WPV: Reporting Barriers

The one thing that I have found while educating the staff over the years, is a mix of psychology where most nurses are taught between 2-4 weeks of psych in their rotation and want more understanding about how to treat this population.  The next area is negative reinforcement by rewarding the bad behavior, such as ordering more pain medication, giving PRN’s on a timed basis just so they “will have a good shift and not get beat up”.  When a nurse understands the importance of why reporting is necessary, I have found they are more receptive.  The holes of the computerized system not relaying the “misc” data, which is where WPV is reported, does not label or track the data.  The computerized reporting system does not have WPV as an option and if it is charted as miscellaneous, it is not capturable for statistical reasoning.  The average time for reporting in the computerized system is 10-15 minutes juggled between the other 4-6 patients that also may not be staffed according to acuity.  The nurse simply does not have time.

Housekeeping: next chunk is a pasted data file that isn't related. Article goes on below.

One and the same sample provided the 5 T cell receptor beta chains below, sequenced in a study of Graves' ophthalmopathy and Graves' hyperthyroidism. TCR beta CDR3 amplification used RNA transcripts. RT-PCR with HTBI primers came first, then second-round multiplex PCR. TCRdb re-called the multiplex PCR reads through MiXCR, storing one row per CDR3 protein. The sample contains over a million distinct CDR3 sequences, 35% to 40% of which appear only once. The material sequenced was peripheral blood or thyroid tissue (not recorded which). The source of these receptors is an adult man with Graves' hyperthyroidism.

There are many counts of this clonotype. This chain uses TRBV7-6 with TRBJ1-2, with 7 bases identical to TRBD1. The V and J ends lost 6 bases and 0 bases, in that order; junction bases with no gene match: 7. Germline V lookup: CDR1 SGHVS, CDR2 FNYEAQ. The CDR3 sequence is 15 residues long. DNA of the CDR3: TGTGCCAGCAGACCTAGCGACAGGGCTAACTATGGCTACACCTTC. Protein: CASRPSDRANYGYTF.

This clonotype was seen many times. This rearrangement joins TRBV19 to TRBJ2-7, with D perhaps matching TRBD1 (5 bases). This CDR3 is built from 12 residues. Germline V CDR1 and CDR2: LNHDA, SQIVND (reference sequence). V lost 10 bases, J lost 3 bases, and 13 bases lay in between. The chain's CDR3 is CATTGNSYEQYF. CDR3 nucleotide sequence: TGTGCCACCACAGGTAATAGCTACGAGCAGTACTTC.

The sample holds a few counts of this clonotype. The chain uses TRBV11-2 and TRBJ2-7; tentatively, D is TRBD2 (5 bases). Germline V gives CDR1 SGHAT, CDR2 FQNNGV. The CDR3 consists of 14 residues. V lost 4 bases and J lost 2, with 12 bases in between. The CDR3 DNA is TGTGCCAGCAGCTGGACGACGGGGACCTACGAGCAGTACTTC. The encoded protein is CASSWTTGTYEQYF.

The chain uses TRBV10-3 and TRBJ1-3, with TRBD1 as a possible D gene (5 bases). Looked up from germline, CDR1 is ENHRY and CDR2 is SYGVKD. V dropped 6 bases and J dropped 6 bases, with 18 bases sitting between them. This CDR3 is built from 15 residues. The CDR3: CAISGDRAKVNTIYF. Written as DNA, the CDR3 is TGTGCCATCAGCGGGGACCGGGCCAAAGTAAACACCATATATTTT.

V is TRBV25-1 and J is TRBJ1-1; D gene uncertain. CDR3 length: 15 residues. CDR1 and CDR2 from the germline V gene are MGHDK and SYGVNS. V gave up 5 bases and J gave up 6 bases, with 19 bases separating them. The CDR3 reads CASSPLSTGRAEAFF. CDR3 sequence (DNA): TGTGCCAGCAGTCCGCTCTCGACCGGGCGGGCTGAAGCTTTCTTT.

Another barrier, which is pretty huge, is the fact that when a nurse is hurt and reports the incident, there is no provided light duty so the nurse is forced to out on worker’s compensation and to use their banked time (PTO) to make up the difference.  Let me stress…the nurse is not only injured, but they are victimized again by being forced off the floor due to not having provided light duty and a third victimization by losing their hard earned and rewarded PTO time.  In some facilities, sick time is PTO.  As a result, the injured nurse forces themselves to manage, report it to the next nurse, and keep on moving with a smile as patient satisfaction is #1.  The end result, the nurse developing burn-out and possibly Post-Traumatic Stress Disorder.